[29]      Professor Joan Ozanne-Smith, Monash University Department of Forensic Medicine, Committee Hansard, 23 July 2018, p. 26.

[30]      This section of the report is based on information contained in CQUniversity Australia, Submission 97 and Professor Carolyn Unsworth, CQUniversity Australia, Committee Hansard, 23 July 2018, pp 23–35.

[31]      For the purposes of its inquiry, the Staysafe Committee defined 'non-registered vehicles' as vehicles which are mechanically powered and which are not required to be registered on NSW roads.

[32]      Parliament of New South Wales, Joint Standing Committee on Road Safety (Staysafe), Report on Non-Registered Motor Vehicles, Report 3/55, March 2014, p. 1.

[33]      Parliament of New South Wales, Joint Standing Committee on Road Safety (Staysafe), Report on Non-Registered Motor Vehicles, Report 3/55, March 2014, p. 98.

[34]      Link to NSW Staysafe Committee's report: Parliament of New South Wales, Joint Standing Committee on Road Safety (Staysafe), Report on Non-Registered Motor Vehicles, Report 3/55, March 2014, https://www.parliament.nsw.gov.au/ladocs/inquiries/2009/Non-registered%20Motorised%20Vehicles.PDF

[35]      This section is based on information contained in Parliament of New South Wales, Joint Standing Committee on Road Safety (Staysafe), Report on Non-Registered Motor Vehicles, Report 3/55, March 2014, pp 98–107.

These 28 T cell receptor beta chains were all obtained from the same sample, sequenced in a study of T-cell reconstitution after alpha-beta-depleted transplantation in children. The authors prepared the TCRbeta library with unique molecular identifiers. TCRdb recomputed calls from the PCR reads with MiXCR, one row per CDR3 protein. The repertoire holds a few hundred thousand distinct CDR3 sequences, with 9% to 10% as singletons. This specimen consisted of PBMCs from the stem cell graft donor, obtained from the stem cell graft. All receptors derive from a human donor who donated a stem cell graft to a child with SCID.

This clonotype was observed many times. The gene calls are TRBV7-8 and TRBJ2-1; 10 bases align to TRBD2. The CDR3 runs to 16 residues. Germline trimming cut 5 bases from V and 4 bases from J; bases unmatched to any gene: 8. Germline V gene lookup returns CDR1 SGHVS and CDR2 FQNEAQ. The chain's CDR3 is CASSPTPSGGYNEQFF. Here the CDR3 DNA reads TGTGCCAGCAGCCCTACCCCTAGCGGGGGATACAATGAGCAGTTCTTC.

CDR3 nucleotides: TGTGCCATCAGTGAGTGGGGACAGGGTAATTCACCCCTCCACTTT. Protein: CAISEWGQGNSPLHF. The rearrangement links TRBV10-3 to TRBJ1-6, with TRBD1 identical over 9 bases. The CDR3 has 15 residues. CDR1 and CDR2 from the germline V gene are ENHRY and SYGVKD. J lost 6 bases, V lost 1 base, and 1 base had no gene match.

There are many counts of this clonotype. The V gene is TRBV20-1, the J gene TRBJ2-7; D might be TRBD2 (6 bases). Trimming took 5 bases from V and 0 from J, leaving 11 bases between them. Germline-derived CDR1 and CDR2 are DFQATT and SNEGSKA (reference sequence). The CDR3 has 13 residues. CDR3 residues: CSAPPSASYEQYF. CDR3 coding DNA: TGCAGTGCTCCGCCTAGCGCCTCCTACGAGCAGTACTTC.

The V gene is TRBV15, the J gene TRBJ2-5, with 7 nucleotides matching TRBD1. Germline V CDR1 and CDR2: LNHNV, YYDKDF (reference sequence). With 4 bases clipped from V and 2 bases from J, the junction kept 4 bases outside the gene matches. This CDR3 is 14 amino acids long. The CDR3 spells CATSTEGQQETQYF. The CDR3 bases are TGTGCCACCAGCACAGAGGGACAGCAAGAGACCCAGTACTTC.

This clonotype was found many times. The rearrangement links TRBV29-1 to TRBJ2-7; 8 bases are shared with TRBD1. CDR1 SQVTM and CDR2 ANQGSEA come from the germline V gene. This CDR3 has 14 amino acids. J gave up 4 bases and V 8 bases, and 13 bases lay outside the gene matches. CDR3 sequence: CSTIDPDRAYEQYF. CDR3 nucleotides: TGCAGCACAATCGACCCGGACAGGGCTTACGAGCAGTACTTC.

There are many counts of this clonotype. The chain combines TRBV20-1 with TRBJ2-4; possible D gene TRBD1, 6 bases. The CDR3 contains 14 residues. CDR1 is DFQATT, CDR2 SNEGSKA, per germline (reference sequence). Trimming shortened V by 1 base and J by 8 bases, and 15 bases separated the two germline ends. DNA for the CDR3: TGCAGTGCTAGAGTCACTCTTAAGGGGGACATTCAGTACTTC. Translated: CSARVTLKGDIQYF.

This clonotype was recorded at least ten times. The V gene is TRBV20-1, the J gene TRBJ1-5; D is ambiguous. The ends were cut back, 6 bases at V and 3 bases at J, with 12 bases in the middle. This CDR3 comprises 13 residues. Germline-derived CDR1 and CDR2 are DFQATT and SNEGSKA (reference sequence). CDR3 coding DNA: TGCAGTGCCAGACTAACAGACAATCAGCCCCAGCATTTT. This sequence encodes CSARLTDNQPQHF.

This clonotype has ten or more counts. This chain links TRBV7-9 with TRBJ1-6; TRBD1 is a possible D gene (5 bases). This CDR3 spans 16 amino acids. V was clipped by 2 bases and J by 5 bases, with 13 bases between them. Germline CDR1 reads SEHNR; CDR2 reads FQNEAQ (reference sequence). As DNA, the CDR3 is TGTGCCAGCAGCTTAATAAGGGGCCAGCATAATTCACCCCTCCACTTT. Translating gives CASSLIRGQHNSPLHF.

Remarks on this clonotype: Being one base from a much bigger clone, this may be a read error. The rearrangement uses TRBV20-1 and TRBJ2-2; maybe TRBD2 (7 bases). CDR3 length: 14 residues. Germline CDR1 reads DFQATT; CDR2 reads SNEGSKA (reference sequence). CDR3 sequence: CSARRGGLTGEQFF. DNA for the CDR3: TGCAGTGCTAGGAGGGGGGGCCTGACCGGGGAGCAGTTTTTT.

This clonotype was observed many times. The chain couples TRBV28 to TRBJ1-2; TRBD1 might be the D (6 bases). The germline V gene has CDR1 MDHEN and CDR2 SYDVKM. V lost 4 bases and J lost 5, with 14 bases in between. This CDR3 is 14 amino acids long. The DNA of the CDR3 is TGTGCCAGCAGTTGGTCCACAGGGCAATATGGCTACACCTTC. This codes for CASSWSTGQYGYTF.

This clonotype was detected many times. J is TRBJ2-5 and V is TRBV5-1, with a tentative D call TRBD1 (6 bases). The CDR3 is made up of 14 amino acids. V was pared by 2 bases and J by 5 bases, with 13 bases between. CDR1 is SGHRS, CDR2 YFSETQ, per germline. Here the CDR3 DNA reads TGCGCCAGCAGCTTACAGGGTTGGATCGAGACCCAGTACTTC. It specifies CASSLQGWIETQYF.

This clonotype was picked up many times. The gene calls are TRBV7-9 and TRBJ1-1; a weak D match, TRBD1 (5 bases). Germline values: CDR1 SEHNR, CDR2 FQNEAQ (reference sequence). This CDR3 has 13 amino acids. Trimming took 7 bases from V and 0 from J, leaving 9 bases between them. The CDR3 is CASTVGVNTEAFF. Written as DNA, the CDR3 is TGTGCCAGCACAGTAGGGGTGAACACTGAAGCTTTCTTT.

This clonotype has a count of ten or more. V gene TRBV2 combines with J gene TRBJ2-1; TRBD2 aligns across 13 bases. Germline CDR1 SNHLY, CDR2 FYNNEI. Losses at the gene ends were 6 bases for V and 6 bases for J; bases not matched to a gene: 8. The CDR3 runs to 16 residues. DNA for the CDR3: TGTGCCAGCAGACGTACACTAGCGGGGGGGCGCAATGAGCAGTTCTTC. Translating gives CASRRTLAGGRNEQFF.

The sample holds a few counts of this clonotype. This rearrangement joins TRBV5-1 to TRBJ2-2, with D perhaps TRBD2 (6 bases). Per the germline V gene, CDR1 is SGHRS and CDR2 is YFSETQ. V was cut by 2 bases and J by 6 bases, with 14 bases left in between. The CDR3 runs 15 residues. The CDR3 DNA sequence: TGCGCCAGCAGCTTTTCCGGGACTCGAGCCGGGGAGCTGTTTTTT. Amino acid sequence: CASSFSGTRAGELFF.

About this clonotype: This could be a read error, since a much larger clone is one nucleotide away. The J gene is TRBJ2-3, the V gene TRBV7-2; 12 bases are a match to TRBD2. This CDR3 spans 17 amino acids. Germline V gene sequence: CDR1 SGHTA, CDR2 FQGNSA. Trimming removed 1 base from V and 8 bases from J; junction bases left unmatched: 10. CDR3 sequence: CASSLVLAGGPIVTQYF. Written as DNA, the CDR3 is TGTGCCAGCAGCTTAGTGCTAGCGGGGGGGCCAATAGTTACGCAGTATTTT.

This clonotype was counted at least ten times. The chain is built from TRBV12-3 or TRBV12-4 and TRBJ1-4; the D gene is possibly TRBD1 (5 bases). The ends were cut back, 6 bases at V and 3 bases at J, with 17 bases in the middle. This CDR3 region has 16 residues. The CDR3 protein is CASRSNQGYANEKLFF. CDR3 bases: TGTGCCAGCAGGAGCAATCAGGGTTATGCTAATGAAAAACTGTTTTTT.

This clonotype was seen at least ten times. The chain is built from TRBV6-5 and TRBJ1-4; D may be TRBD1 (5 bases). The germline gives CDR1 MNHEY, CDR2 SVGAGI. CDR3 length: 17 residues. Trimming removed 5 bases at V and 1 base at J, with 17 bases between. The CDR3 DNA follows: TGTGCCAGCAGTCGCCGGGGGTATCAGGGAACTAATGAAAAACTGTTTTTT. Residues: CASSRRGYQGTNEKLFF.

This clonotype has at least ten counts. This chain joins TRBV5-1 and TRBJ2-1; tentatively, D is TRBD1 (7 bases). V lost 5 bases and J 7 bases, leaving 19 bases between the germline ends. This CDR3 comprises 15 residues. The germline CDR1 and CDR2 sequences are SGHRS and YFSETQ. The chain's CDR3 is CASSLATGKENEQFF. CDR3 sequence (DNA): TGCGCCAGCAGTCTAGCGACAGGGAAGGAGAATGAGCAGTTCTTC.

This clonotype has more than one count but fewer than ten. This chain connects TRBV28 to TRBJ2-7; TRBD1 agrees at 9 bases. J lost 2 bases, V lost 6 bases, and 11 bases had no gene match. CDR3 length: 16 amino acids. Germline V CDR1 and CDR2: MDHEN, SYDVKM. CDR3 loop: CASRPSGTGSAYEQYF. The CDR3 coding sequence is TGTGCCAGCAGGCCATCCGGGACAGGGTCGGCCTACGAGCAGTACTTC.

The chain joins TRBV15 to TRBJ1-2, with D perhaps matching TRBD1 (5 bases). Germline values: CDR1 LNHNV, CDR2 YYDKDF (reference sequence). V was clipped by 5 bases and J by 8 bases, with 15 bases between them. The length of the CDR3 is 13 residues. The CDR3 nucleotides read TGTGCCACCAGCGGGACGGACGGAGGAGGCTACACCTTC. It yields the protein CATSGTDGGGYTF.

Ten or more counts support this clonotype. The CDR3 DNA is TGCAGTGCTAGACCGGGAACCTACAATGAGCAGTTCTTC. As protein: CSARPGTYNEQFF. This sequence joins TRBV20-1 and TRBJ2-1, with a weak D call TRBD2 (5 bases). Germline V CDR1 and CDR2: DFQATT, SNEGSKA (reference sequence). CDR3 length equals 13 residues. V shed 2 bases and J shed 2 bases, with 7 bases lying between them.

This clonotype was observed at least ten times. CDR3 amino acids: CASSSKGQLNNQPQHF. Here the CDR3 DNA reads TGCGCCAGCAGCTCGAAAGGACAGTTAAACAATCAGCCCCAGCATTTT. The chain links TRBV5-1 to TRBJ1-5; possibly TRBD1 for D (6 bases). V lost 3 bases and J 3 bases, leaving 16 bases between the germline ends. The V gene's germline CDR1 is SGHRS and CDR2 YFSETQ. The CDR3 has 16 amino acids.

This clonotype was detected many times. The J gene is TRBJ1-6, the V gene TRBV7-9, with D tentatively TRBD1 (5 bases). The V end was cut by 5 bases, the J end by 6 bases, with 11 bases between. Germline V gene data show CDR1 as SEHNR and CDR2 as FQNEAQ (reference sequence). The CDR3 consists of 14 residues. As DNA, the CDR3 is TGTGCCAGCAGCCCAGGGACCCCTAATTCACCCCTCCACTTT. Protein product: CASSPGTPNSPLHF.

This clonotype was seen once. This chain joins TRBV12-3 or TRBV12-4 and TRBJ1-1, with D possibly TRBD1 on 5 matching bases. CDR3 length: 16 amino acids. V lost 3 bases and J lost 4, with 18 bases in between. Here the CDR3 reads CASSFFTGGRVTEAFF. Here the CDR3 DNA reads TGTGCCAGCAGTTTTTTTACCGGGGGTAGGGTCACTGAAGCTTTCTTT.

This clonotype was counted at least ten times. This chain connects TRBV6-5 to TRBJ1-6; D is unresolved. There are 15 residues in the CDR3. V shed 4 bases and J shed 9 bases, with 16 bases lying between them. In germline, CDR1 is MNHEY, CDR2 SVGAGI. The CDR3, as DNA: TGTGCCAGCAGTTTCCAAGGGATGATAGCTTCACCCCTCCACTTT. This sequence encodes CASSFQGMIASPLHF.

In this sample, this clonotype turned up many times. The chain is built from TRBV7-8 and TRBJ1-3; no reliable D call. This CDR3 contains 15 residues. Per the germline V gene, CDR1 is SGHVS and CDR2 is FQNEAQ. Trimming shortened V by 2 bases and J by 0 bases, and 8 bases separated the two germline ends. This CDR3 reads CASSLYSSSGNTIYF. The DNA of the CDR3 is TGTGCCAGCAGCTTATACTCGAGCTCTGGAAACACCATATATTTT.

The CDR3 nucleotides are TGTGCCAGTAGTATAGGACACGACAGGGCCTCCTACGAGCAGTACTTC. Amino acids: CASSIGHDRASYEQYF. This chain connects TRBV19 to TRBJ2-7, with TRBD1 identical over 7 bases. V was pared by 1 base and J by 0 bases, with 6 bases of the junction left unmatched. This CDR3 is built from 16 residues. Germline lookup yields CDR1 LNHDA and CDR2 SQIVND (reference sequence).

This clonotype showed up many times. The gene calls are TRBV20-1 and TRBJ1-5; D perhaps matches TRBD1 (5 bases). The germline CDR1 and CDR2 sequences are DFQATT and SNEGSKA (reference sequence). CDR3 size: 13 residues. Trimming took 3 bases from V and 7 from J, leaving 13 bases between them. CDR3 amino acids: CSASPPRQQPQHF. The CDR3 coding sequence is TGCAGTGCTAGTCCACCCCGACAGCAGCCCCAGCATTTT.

[36]      NSW Government response to recommendations in the Parliament of New South Wales, Joint Standing Committee on Road Safety (Staysafe), Report on Non-Registered Motor Vehicles, 17 September, 2014.

[37]      NSW Government response to recommendations in the Parliament of New South Wales, Joint Standing Committee on Road Safety (Staysafe), Report on Non-Registered Motor Vehicles, 17 September, 2014.

[38]      Australian Competition and Consumer Commission, Submission 87, p. 1.

[39]      Mr Corey Irlam, Council on the Ageing Australia, Committee Hansard, 23 July 2018, p. 10.

[40]      See, for example, Ms Judi Potts, Submission 2,  Ms Robyn Hall, Submission 19, Mr Peter Fraser, Submission 28, Council on the Ageing Australia, Submission 101, p. 3,  Multiple Sclerosis Australia, Submission 96, p. 3, Combined Pensioners and Superannuants Association, Submission 65, p. 4.